Those seven factors were indexed for each market with national averages as a baseline, and all seven indexes were averaged to calculate a total recovery index.

RealtyTrac ranked 100 major U.S. metros based on this total recovery index, but data is available for more than 900 metro areas nationwide. California-based RealtyTrac is operated by Renwood RealtyTrac LLC.

(c) 2013 Rochester Business Journal. To obtain permission to reprint this article, call 585-546-8303 or e-mail service@rbj.net.

princetonreviewRochester Institute of Technology is again being recognized by The Princeton Review as one of the nation’s best universities for undergraduate education. The education-services company features RIT in the just-published 2014 edition of its annual bookThe Best 378 Colleges.

In its profile on RIT, The Princeton Review quotes extensively from students at the university who were surveyed for the book.

According to a summary of student comments, “Rochester Institute of Technology is bursting at the seams with a myriad of fantastic academic opportunities. Students here greatly value the fact that the university maintains a strong ‘focus on innovation’ and heavily encourages ‘collaboration [between] business and technology.’…Overall, an RIT education encourages students to think in new ways and challenge what seems impossible.”

The publication also cites “RIT’s fabulous co-op program which allows students to get real-world experience while still in school. And with amazing departments ranging from game design and animation to computer science and biotechnology, your academic needs and interests are guaranteed to be met.”

“RIT offers outstanding academics, which is the primary criteria for our choice of schools for the book,” says Robert Franek, Princeton Review’s senior vice president, publisher and author of the publication. “We base our selections primarily on data we obtain in our annual institutional data surveys. We also take into account input we get from our staff, our 35-member National College Counselor Advisory Board, our personal visits to schools, and the wide range of feedback we get from our surveys of students attending these schools.”

The Princeton Review is an education-services company known for its test-prep courses, tutoring, books, and other student resources. School profiles and ranking lists in “The Best 378 Colleges” are available at PrincetonReview.com.

The Princeton Review is just one of several national rankings received by RIT. To view other rankings, go the university’s website.

Food trucks headed downtown?

Downtown could welcome its first food trucks come June, with three proposed sites accommodating two trucks each.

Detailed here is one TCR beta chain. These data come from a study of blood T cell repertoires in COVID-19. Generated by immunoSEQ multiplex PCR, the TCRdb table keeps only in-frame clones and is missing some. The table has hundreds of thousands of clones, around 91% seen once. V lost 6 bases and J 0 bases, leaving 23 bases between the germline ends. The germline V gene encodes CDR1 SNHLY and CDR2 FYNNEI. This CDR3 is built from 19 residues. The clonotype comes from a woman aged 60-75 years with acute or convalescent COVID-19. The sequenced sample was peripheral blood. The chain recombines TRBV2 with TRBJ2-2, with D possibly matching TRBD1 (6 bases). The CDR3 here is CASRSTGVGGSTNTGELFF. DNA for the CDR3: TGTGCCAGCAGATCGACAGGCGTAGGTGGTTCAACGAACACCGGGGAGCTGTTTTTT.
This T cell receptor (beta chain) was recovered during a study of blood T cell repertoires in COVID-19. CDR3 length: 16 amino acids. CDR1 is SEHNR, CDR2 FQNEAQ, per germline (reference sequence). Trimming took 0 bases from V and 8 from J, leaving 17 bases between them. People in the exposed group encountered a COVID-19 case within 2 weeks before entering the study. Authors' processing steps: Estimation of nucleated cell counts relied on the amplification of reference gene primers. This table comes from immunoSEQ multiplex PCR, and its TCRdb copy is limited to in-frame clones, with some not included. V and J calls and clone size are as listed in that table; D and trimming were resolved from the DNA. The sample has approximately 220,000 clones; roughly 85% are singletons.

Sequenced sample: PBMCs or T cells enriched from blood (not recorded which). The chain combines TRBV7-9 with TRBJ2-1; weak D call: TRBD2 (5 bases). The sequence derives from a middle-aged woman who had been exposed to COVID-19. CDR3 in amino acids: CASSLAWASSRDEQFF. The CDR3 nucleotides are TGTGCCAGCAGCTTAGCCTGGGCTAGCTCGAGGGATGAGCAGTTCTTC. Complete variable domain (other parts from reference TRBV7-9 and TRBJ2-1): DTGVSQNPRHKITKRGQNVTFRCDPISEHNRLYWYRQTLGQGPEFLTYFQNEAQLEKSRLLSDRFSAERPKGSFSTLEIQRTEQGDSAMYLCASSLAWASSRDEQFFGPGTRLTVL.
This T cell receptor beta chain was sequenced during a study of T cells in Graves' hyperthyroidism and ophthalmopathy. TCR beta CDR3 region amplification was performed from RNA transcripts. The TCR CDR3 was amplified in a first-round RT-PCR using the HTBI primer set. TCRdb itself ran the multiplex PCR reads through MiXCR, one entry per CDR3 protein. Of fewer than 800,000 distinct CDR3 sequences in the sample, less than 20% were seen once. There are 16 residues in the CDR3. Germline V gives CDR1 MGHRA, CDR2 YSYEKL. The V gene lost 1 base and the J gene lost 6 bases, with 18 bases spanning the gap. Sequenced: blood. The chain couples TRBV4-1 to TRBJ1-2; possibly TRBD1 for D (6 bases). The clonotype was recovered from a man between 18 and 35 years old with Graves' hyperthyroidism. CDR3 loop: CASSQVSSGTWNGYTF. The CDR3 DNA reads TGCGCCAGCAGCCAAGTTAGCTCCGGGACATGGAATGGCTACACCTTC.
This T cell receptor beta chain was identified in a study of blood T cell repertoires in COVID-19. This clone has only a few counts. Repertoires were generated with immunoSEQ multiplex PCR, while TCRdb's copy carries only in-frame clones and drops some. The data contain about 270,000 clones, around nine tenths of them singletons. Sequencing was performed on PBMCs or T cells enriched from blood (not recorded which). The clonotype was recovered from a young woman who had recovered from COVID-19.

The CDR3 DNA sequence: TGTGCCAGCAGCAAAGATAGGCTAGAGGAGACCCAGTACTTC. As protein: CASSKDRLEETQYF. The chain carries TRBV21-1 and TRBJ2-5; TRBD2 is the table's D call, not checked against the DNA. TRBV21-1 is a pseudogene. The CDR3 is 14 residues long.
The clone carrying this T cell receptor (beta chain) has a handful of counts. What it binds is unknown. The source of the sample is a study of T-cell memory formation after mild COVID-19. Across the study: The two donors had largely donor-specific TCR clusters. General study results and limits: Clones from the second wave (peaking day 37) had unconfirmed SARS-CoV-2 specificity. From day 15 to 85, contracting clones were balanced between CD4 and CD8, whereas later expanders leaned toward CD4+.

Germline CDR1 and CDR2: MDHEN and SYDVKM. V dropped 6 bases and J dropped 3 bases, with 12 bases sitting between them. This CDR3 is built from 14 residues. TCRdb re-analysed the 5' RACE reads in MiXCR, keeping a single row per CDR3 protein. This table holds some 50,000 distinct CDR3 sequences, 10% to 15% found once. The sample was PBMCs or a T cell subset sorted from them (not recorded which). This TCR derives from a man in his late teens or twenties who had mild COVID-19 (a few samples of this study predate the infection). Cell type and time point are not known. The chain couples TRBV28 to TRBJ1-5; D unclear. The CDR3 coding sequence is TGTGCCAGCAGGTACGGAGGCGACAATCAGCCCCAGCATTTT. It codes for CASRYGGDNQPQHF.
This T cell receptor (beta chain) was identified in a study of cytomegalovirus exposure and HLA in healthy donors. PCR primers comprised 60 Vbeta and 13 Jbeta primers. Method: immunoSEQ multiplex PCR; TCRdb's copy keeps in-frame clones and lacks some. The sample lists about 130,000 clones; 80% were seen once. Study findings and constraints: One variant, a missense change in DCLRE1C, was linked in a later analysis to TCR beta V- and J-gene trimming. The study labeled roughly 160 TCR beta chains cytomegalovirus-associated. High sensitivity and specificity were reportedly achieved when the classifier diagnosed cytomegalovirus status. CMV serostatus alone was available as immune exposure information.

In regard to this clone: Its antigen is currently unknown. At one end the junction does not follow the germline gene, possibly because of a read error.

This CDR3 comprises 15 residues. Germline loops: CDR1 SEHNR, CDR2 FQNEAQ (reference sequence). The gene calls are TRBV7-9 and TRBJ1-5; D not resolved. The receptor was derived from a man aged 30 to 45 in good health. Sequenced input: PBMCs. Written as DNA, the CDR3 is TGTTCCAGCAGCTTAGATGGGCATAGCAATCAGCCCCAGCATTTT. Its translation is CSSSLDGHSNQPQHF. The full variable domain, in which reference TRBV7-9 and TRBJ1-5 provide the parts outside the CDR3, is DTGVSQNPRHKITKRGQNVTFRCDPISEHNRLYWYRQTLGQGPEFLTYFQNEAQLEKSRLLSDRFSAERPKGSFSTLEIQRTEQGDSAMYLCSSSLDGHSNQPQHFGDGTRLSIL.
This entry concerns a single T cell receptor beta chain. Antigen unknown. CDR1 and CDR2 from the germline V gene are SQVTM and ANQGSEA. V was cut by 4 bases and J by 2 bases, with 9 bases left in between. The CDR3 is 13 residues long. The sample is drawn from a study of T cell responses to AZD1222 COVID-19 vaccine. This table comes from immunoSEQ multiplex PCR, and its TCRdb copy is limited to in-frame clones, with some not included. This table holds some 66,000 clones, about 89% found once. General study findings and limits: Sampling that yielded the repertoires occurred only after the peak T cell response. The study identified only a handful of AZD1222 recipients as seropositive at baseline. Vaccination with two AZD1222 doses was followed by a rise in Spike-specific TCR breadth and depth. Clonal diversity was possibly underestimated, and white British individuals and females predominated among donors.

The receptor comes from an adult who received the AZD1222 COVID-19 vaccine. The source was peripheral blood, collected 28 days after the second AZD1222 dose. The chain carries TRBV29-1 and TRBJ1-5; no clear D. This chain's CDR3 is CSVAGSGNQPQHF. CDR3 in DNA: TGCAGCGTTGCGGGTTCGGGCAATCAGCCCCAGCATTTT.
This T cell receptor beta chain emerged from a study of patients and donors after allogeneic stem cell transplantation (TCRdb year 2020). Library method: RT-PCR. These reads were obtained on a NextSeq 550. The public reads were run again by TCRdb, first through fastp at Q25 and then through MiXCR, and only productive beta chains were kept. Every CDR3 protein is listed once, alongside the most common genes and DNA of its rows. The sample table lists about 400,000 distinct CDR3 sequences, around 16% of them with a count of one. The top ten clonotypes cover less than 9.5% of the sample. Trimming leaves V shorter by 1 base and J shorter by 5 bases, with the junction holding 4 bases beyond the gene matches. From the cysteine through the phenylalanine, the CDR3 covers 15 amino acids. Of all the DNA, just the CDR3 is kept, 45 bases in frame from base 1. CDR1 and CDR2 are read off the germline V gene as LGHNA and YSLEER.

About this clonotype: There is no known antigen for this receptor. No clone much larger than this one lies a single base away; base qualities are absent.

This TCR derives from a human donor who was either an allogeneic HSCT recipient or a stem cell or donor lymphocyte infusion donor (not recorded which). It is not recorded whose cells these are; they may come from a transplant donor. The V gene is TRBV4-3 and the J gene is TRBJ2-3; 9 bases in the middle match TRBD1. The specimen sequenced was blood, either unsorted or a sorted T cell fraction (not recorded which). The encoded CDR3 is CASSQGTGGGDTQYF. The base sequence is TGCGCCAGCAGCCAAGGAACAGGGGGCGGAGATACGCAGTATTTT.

The test program — allowing for a maximum of six trucks at any one time — is more limited than initially discussed. Proposed sites are the Andrews Street bridge, near South Avenue and West Broad Street and near State and Platt streets.

Hours would vary by site, and trucks would rotate on four-hour intervals.

“It would be on first-come, first-served … we won’t be assigning spots,” City Council member and Finance Committee chairwoman Carolee Conklin said Thursday during a administration briefing on the topic.

Council expects to consider legislation when members meet in committee on May 9, and could vote on May 14. The proposal is to establish a probationary program running June 1 through Dec. 31.

A number of sites were considered. Five received administrative OK. But in this early going, the city scrapped approved locations near East Avenue and East Main Street, as well as near Court and Exchange streets because of potential conflicts with existing restaurants or businesses and to keep the test program limited in size, officials said.

“What’s confusing to me is how we went from, I believe it was, eight locations to begin with,” said Paul Vroman, co-owner and operator of Brick N Motor food truck. With three sites and six slots, “You are going to have people circling the neighborhoods, waiting for that time.”

State law prohibits a lottery for on-street assignments. There currently are 15 to 20 food trucks in operation. Vendors would pay the same $750 license fee charged to food carts. The new provisions would not permit food trailers and, in draft form, limits the truck size to 26 feet in length.

“Some of them might never have a chance to be there,” City Council member Jackie Ortiz of the handful of slots. “I’m concerned this is not going to be enough.”

The Henrietta Town Board gave Brick N Motor the go-ahead to operate this week, and Vroman said other towns are waiting to see what regulations get enacted by the city, which has been doing considerable research on the topic. Food trucks have been controversial in many communities, not just because of the competition to established, tax-paying restaurants but also over safety regulations both for food handling and fire suppression.

Proposed hours are 9 a.m. to 4 p.m. on State Street; 11 a.m. to 8 p.m. on West Broad Street; and 7 a.m. to 8 p.m. on Andrews Street. The city anticipates expanding the program next year with added locations on the Midtown property and elsewhere.